Khaled Hanfey (Photo: Al-Ahram)
Egypt's state grain buyer said on Thursday it could tap the local wheat market to buy Black Sea grain in Egyptian pounds in an attempt to prevent smuggling of the commodity during the local procurement season.
Mamdouh Abdel Fattah, vice chairman of the General Authority for Supply Commodities (GASC), also said Egypt may use a special $100 million credit line the United States made available to the Egyptian government in recent years for purchases of U.S. wheat.
"This has been an option for us for some time, so if the prices are right and we feel the need to use that to buy U.S. wheat, we will," he said.
The Egyptian government annually fixes a local procurement price for Egyptian wheat that is above global prices in an attempt to encourage farmers to grow the crop.
The high price has led to a smuggling business in which traders sell the government foreign wheat, mostly Russian, falsely labelling it Egyptian. Abdel Fattah said he would try to buy the Russian wheat off the market before the local season.
"It is an option that is available to us and we are thinking of using it mainly to reduce the amount of smuggling of Black Sea origins into the local wheat-buying season," Abdel Fattah told Reuters.
GASC said there were around 500,000 to 700,000 tonnes of Russian grain in the local market.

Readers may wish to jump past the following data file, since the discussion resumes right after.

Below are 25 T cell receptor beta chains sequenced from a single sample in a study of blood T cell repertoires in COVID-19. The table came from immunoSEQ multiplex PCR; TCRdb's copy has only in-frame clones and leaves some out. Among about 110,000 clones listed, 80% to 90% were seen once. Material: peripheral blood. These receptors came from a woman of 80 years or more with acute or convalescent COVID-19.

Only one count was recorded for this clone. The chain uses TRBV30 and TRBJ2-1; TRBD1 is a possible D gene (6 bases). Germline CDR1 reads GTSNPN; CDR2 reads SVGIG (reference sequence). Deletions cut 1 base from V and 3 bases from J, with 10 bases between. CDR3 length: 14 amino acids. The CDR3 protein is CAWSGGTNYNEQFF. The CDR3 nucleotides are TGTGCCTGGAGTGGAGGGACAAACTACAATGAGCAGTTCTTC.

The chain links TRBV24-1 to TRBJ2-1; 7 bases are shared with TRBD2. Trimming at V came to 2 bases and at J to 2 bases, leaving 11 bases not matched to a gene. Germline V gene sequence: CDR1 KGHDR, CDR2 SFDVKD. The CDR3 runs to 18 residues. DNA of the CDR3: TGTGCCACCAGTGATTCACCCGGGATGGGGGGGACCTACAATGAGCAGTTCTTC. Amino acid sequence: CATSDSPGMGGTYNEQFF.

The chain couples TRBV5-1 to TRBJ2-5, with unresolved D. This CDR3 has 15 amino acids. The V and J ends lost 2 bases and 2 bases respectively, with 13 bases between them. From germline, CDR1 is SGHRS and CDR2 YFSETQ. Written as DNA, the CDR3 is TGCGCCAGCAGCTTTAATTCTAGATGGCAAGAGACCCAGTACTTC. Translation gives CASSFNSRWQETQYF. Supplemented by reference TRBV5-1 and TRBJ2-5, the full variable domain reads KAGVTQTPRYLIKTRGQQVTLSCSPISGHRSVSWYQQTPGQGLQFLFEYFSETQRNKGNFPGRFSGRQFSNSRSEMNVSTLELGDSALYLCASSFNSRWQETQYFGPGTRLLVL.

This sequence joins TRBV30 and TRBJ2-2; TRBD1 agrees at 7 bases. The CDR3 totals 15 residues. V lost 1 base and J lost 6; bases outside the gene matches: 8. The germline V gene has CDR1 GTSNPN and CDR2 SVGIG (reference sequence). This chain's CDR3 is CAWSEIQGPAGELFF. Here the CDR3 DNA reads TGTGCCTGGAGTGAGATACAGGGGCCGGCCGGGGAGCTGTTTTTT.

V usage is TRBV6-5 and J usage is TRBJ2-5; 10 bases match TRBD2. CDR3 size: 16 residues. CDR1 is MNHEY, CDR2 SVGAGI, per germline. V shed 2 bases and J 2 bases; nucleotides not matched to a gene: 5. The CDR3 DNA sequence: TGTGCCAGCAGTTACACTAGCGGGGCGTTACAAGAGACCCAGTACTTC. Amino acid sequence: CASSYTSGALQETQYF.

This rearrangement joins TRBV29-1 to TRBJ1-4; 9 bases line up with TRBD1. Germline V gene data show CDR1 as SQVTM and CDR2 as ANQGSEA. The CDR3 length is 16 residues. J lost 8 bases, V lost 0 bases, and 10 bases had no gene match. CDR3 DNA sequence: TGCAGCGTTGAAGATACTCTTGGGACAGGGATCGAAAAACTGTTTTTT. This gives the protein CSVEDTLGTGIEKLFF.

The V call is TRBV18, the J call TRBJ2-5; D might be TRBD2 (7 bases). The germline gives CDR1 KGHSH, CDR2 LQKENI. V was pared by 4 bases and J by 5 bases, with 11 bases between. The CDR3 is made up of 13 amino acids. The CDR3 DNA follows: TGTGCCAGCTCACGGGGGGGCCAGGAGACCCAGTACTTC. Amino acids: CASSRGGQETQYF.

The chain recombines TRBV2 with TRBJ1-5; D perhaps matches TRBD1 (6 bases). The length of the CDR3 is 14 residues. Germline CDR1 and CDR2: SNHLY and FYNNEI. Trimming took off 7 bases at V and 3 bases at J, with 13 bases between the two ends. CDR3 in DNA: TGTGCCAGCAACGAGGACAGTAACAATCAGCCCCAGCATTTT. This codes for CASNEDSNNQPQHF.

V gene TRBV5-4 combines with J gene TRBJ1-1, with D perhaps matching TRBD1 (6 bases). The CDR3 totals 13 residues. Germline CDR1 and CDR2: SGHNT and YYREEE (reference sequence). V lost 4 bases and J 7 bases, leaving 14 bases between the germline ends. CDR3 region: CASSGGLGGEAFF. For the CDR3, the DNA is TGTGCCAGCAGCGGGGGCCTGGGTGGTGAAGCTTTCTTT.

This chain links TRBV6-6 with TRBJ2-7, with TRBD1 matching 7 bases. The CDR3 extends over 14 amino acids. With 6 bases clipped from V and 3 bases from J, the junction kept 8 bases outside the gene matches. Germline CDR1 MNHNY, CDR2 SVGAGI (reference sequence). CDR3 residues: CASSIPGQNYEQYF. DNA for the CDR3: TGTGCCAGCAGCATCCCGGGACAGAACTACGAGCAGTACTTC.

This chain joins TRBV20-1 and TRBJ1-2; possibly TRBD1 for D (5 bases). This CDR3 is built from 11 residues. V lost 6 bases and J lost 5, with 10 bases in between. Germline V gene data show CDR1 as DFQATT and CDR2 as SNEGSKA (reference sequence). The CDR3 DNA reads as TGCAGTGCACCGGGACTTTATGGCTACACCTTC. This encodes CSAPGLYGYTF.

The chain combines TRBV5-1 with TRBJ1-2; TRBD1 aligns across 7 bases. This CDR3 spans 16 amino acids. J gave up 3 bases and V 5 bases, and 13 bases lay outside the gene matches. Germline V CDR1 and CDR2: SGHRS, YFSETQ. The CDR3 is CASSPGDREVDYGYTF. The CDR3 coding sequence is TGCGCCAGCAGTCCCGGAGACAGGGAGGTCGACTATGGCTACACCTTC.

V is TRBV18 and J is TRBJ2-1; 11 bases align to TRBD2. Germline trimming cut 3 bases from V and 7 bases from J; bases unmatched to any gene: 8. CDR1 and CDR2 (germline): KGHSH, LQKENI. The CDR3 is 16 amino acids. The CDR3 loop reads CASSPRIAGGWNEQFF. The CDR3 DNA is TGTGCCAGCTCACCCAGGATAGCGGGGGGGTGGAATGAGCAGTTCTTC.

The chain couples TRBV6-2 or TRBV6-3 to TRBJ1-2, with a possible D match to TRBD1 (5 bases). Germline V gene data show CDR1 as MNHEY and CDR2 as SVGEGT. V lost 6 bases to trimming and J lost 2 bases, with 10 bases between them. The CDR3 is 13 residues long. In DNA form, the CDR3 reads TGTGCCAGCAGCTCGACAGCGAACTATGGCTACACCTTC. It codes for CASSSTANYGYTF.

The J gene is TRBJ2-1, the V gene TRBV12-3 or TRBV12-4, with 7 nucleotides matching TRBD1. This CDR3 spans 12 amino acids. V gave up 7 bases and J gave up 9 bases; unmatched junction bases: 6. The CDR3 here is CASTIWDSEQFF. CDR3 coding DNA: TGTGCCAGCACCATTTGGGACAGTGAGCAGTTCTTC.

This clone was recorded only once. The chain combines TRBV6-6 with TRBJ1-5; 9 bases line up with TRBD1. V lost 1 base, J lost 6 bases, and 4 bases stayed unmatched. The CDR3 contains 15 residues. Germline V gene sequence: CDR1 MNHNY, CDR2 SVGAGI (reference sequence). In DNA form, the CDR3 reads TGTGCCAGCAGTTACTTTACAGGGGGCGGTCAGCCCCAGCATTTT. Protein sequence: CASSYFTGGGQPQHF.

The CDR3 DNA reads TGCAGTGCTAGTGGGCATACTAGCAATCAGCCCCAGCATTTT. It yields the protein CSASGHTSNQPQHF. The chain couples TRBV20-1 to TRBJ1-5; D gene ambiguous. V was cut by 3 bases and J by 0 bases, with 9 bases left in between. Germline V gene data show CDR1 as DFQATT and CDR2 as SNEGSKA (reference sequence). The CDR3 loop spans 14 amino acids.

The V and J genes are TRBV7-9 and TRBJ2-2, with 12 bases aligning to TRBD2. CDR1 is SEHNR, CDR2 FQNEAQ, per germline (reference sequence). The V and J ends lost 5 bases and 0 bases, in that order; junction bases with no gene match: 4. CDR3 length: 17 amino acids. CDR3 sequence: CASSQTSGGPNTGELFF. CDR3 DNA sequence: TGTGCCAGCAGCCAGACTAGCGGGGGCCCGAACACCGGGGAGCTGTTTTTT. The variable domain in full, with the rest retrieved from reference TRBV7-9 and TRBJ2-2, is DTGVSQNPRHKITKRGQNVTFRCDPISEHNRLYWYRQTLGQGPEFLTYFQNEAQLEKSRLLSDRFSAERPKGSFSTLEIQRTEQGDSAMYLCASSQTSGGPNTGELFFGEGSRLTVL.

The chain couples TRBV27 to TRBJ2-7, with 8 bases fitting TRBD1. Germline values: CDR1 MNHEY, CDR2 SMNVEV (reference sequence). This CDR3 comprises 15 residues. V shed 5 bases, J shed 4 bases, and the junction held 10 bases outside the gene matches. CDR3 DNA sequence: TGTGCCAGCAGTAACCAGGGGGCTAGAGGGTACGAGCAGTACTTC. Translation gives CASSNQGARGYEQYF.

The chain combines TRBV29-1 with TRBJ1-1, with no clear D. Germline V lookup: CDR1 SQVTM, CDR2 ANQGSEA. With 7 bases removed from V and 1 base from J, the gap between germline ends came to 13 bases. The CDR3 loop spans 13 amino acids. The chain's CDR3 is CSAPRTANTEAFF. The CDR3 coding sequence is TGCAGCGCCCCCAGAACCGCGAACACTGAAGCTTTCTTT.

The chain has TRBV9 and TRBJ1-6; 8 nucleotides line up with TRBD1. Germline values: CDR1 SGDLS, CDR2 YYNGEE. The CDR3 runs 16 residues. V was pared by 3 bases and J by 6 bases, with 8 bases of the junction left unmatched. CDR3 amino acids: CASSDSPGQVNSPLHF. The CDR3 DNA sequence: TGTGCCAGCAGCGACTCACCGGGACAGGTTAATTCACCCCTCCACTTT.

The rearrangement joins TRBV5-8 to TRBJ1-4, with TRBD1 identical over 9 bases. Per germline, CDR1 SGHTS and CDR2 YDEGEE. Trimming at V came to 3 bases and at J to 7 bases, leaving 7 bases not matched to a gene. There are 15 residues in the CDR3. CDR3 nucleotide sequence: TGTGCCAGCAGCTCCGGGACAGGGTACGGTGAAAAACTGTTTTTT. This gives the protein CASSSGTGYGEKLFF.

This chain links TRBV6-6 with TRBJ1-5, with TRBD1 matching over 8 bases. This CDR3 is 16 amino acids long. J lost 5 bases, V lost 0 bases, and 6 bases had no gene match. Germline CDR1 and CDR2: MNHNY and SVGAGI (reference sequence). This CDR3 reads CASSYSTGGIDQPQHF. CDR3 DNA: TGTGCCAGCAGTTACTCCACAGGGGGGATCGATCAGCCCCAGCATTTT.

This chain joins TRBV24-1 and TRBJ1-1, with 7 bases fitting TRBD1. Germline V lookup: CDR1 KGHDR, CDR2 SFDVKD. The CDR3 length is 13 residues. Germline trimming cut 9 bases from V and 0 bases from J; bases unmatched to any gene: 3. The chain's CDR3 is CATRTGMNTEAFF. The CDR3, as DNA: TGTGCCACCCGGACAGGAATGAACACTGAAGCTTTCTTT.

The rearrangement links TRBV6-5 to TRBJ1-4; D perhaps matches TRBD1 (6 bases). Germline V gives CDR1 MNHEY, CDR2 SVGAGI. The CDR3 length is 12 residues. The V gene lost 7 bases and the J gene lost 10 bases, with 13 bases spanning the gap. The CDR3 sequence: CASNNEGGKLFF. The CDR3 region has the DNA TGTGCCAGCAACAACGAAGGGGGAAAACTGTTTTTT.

One Cairo-based trader put the figure at 1.5 million tonnes, saying silos held 500,000 tonnes but there were around 1 million tonnes in Egyptian ports.
The move by the state grain buyer "would prevent smuggling and also give GASC a chance to buy something to blend with all the French wheat it has been purchasing", the trader said.
GASC has been relying heavily on French wheat purchases since Russia recently announced informal curbs on its wheat exports.
"Bakers in Egypt complain of the high moisture content in French wheat and GASC needs to have Russian or other origins to blend," the trader said.
GASC could also blend U.S. wheat with that from France.
"We believe they intend to use that money to purchase U.S. wheat," said a wheat industry source familiar with the situation, referring to the U.S. credit line.
"So the next tender may be internally earmarked for U.S. wheat purchases with those funds," the source said.
Abdel Fattah declined to comment on prospects for a special tender, saying price served as the only driver in GASC's purchasing decisions.
The standing line of credit was specifically to provide an option to use dollars and repay in Egyptian pounds if GASC chose to buy U.S. wheat, Abdel Fattah said.